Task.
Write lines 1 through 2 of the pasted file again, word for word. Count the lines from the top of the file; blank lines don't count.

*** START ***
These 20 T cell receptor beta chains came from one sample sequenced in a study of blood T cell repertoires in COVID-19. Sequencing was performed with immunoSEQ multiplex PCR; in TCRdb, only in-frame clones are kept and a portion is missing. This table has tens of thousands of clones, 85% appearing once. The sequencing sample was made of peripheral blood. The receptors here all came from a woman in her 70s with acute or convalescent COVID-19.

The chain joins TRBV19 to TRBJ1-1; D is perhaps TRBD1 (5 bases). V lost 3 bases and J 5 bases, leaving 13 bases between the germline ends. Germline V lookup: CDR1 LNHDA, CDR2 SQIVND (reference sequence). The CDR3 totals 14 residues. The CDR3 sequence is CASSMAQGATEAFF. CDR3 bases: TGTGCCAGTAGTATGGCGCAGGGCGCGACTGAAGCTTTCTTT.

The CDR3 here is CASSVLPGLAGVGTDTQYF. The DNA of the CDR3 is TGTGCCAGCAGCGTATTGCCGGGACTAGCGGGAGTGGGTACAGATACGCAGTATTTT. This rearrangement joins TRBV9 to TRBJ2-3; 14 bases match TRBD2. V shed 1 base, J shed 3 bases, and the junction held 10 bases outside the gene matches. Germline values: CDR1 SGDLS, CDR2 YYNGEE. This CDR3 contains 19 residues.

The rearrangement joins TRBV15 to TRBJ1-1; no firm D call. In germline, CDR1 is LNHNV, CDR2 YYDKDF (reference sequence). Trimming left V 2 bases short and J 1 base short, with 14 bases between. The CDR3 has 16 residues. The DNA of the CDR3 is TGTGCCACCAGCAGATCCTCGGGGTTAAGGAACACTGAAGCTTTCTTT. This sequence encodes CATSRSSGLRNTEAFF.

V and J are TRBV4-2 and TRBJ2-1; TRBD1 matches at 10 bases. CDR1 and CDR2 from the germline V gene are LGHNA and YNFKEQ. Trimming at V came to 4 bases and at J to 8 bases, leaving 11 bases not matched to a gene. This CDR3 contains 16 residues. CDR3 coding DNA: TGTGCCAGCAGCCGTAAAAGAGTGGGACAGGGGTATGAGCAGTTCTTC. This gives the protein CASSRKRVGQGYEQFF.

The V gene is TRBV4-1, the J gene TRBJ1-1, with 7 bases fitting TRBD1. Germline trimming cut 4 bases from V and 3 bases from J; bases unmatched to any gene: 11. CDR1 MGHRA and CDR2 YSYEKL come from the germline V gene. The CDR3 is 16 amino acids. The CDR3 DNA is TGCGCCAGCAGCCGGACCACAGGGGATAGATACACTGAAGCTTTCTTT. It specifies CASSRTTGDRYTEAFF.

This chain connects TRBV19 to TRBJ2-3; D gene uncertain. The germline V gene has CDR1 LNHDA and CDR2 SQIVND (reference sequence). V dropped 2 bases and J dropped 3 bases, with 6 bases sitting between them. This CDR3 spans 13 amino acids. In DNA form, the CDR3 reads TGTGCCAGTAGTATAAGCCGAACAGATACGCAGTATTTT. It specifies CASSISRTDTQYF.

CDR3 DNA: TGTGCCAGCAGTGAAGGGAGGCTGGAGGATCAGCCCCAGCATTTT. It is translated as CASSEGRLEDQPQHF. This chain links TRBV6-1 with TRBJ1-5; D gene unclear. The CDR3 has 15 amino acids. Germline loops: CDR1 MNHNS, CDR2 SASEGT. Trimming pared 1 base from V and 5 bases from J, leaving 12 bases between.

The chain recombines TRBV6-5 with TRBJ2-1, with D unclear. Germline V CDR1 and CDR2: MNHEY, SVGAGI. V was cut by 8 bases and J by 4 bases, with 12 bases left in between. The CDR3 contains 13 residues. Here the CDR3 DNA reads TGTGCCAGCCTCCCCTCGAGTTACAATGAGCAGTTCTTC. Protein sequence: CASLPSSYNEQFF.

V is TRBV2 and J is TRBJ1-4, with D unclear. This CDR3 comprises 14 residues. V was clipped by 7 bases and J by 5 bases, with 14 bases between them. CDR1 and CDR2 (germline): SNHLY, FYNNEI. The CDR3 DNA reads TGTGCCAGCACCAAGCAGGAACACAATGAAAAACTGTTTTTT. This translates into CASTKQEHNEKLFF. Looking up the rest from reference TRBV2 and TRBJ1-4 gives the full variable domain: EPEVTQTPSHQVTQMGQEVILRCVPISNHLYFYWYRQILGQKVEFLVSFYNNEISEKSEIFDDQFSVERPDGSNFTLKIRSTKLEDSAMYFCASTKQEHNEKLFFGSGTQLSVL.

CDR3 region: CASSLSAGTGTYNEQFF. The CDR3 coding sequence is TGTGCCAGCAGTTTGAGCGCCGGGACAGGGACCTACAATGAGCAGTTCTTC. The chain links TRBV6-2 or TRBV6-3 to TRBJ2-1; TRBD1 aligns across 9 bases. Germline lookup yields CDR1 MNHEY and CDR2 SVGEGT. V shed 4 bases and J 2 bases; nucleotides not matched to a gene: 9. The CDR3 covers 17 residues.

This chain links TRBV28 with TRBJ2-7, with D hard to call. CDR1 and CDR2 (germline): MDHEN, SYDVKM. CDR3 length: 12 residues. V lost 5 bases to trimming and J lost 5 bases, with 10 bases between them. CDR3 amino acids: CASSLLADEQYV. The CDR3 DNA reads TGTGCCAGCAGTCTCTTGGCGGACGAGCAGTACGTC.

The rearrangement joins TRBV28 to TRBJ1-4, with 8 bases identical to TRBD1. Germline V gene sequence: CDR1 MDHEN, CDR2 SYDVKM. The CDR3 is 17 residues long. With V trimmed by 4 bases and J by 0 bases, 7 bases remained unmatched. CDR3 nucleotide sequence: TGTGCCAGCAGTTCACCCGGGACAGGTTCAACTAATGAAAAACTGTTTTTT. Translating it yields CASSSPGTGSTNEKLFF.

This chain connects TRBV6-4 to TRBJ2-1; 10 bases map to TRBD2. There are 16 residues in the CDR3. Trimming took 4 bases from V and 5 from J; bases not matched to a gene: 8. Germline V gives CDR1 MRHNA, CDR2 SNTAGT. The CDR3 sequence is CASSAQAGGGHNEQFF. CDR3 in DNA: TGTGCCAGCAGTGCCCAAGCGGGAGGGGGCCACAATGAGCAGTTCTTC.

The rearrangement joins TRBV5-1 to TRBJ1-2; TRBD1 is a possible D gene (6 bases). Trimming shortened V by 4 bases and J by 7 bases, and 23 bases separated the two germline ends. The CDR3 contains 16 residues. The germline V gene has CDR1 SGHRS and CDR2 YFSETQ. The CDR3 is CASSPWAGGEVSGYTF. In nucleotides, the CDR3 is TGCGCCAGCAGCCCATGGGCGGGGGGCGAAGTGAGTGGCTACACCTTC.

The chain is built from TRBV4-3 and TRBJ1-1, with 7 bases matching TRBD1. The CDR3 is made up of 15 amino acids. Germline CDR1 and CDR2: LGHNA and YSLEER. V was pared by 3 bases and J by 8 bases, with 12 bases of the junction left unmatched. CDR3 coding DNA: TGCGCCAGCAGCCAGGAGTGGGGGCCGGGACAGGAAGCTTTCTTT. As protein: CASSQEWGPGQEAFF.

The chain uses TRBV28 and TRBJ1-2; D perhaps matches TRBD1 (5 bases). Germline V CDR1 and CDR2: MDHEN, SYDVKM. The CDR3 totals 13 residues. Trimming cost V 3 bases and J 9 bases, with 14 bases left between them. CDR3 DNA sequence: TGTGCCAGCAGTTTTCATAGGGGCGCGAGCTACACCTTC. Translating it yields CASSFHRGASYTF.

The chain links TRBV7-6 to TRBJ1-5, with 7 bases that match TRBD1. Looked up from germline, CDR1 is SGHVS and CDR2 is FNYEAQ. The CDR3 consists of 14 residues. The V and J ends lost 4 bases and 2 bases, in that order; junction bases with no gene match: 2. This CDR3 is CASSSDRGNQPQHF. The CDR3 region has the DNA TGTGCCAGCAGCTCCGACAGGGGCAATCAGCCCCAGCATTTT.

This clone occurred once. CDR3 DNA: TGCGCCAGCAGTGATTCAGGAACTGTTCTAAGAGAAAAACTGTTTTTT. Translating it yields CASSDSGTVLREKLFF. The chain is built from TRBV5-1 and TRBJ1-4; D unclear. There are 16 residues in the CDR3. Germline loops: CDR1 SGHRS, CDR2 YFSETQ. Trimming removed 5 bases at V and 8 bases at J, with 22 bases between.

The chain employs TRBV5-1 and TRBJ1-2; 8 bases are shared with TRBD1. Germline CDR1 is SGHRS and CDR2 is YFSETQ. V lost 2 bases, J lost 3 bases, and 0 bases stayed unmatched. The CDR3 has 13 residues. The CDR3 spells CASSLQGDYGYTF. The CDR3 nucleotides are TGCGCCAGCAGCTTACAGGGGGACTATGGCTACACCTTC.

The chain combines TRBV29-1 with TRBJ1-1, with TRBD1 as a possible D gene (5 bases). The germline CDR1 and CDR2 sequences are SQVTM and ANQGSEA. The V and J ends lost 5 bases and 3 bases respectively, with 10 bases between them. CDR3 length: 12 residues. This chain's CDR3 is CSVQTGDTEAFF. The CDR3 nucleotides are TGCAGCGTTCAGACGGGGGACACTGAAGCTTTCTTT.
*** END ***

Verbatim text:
These 20 T cell receptor beta chains came from one sample sequenced in a study of blood T cell repertoires in COVID-19. Sequencing was performed with immunoSEQ multiplex PCR; in TCRdb, only in-frame clones are kept and a portion is missing. This table has tens of thousands of clones, 85% appearing once. The sequencing sample was made of peripheral blood. The receptors here all came from a woman in her 70s with acute or convalescent COVID-19.

The chain joins TRBV19 to TRBJ1-1; D is perhaps TRBD1 (5 bases). V lost 3 bases and J 5 bases, leaving 13 bases between the germline ends. Germline V lookup: CDR1 LNHDA, CDR2 SQIVND (reference sequence). The CDR3 totals 14 residues. The CDR3 sequence is CASSMAQGATEAFF. CDR3 bases: TGTGCCAGTAGTATGGCGCAGGGCGCGACTGAAGCTTTCTTT.